My husband calls me a Rose

Jennifer - Missoula, Montana
Entered on February 9, 2009
Age Group: 30 - 50

My Husband Calls Me a Rose

My husband calls me a rose, and most people comment on my optimistic attitude. I often hear, “Are you always this happy?” – Like they don’t quite trust my cheery nature. I remember when I was young that I wanted to find a way to make each day fabulous by adding up the date on the calendar to equal 6. If I could do it, then the day was considered a special day in my mind. It seems that I have been cultivating an attitude in gratitude or joyfulness since I was little. I wasn’t just born happy, I work on it. It is a sort of religious philosophy.

In Middle school, my family moved to UTAH. I remember my mom was full of fear that I would be converted by Mormon missionaries. I assured her that this wouldn’t happen. Not because I was a good catholic, but because I wanted my mom not to worry. Ultimately, the experience of being a religious minority in Utah was a good lesson. Middle school and high School can be rough for kids who just want to fit in. I learned to really examine what works for me spiritually and gain a tolerant attitude toward all paths with religion. Although I did not get converted, I do have an appreciation for that culture and see a lot of beauty in the LDS faith.

But, the idea of dogma put a bad taste in my mouth. I really don’t like the exclusiveness’ of Christian religions. It works better for me to focus of spiritual truth like, acceptance, gratitude, non-judgment and love. Other folks can worry about the rules.

Although I was raised Catholic, my family didn’t do the usual “guilt and shame stuff’” associated with the religion. I was taught young to pray, know the stories of the bible and feel Beloved by God. These exercise’s still work miracles in my mind for keeping an optimistic attitude. This philosophy served me when my little brother went into a coma with meningitis and barely survived to become completely deaf. Again it helped when my father was deep in addiction. It was confusing, but I leaned on my faith and good attitude to get me though messy life situations.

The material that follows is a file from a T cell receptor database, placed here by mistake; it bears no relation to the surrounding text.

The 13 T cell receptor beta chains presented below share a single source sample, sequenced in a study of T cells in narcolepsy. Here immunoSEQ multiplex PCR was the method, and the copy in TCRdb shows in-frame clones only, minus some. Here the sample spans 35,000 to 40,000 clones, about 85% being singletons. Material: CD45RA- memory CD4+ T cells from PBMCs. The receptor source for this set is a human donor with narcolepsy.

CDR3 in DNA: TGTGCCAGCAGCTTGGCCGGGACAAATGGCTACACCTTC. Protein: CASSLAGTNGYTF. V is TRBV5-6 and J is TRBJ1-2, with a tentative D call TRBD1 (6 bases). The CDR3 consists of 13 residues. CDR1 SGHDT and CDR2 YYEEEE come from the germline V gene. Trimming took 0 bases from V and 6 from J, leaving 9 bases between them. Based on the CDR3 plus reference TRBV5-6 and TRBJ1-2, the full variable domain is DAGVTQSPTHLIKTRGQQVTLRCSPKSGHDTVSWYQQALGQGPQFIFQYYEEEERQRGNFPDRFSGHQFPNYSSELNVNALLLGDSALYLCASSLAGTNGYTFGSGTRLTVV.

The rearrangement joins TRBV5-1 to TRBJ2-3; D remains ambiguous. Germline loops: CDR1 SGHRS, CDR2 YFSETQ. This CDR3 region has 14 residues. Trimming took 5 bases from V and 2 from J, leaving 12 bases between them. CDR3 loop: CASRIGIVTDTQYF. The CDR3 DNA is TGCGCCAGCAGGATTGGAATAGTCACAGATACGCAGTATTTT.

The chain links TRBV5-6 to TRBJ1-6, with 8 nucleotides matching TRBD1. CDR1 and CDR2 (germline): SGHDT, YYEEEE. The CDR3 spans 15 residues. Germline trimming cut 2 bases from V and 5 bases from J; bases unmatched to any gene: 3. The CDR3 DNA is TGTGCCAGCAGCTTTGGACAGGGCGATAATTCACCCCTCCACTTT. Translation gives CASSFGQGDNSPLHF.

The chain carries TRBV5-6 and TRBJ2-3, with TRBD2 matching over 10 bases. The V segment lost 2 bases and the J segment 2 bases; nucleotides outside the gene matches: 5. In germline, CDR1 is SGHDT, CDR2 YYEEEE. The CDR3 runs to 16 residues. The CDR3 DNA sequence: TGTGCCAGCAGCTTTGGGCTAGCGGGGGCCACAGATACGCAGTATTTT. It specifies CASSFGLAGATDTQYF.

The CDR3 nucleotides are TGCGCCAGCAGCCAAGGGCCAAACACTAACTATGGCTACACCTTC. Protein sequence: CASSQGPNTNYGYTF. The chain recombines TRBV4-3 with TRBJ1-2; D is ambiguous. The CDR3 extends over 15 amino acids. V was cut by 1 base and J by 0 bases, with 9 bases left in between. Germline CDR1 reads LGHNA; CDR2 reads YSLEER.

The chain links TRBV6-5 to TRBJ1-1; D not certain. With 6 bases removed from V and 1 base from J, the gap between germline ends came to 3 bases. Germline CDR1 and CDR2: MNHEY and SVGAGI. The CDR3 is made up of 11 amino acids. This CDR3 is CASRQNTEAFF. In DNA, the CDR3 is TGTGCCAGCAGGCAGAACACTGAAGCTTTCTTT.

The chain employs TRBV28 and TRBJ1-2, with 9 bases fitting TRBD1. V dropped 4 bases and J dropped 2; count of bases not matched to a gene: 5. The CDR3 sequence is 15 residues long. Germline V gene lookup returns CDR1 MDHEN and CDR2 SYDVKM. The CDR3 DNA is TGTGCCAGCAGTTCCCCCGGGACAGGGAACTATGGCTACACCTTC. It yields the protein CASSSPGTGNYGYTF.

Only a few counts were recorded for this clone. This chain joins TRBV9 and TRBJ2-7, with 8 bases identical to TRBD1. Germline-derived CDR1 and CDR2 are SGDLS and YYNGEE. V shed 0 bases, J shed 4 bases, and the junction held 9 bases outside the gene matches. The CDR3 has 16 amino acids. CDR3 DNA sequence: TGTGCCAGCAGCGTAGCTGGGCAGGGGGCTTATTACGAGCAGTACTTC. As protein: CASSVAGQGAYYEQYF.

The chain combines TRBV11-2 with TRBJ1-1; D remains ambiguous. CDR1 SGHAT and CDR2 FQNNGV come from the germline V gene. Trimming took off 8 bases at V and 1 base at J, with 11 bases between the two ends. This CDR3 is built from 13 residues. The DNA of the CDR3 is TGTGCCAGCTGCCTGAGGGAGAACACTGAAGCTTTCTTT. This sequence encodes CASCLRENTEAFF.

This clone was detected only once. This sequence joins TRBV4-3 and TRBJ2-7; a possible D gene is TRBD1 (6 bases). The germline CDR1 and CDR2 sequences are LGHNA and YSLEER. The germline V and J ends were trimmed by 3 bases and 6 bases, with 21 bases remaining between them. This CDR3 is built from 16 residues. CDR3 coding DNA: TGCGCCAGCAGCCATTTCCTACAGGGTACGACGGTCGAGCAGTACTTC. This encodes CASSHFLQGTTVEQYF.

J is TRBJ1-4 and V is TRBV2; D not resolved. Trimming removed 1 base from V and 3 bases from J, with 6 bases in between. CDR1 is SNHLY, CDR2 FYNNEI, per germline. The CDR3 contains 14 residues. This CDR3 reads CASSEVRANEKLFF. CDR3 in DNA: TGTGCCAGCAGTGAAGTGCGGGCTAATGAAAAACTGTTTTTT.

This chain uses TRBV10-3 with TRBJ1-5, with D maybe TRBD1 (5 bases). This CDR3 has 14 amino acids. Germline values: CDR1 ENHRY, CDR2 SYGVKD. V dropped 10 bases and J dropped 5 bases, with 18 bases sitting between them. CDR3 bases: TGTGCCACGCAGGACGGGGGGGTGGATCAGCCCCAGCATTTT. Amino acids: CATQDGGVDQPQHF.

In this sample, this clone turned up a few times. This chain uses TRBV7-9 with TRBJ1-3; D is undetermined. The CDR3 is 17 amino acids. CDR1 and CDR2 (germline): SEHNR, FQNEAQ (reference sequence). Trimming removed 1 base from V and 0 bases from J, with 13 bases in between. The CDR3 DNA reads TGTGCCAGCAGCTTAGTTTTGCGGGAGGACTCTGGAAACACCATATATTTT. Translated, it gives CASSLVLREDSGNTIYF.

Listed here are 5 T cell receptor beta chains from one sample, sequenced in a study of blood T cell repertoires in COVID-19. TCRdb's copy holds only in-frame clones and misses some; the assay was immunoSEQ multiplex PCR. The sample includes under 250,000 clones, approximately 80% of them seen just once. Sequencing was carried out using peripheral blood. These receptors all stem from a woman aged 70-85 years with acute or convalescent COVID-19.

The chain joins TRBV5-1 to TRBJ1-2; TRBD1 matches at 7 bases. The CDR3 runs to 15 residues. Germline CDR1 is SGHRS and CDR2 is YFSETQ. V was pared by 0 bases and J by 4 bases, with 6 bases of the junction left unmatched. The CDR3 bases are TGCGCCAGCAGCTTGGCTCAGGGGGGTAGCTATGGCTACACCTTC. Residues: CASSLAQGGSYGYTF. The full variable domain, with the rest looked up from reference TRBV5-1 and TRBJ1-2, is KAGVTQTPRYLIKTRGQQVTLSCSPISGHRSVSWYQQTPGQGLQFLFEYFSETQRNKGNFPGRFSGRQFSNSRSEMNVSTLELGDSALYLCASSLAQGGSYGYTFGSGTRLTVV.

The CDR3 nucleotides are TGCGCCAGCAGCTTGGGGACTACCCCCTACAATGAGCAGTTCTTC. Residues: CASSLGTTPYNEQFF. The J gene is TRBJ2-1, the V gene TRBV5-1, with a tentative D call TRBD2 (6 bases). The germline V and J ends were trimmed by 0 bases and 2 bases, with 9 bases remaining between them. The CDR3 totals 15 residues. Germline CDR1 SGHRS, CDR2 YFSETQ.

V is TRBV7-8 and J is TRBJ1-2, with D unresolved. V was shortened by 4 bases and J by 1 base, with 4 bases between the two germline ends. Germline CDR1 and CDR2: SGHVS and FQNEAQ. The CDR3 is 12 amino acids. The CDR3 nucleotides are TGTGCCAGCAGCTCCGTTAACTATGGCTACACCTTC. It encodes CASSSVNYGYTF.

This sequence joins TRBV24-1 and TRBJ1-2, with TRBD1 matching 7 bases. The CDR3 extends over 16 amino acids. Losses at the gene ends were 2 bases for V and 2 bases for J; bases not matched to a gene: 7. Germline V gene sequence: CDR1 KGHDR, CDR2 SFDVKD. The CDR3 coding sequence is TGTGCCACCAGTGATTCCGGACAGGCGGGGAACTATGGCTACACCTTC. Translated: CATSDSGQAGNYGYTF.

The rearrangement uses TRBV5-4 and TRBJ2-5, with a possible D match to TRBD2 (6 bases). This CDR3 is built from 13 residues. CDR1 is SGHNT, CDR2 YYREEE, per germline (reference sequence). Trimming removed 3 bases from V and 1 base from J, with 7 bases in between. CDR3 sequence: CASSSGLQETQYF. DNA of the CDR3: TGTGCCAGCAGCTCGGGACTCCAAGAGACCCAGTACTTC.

Later when my husband’s father was murdered I didn’t lose my faith, although everyone around me seems too. The usual question of, “How can God let this happen?” was repeated. I remember that I didn’t have a good answer for that. Strangely, morality and spiritual choices weren’t topics during that time. It was an event so epic that it brought us all to our knees with intense sadness and pain.

My husband fell apart. He quit school, quit his job and left me for weeks to go into the wilderness. We lived in Oregon at the time and I was a full time student, pregnant and working with a little two year old. There was nothing I could do but let him go and morn. Normally our society doesn’t let men morn intensely. Maybe a week off of work, but then put a band aid on it. This was a powerful moment that required time for healing, and again I fell back on my usual prayers, bible stories and knowing that we were “Beloved” to get me through.

I am aware that I don’t ask the question “Why” when bad things happen. It might be apart of keeping myself optimistic. I view the idea of God and the Universe as a powerful mystery that I try to simplify down to Love. I am loved, you are loved and the universe is working for our highest good. It seems that a good attitude and prayer brings more abundance, but I can’t prove this. I just know that I am constantly being blessed. I seem to get everything that I want. Blessings seem to come in a better way than I could have imagined. I have a practice in my spirituality to witness synchronicities in my life. I do know that for me, my actions and motives reflect what I cultivate. So, since Life is like a melon, (sweet but messy), it works for me to tap into the mystery and keep a good attitude.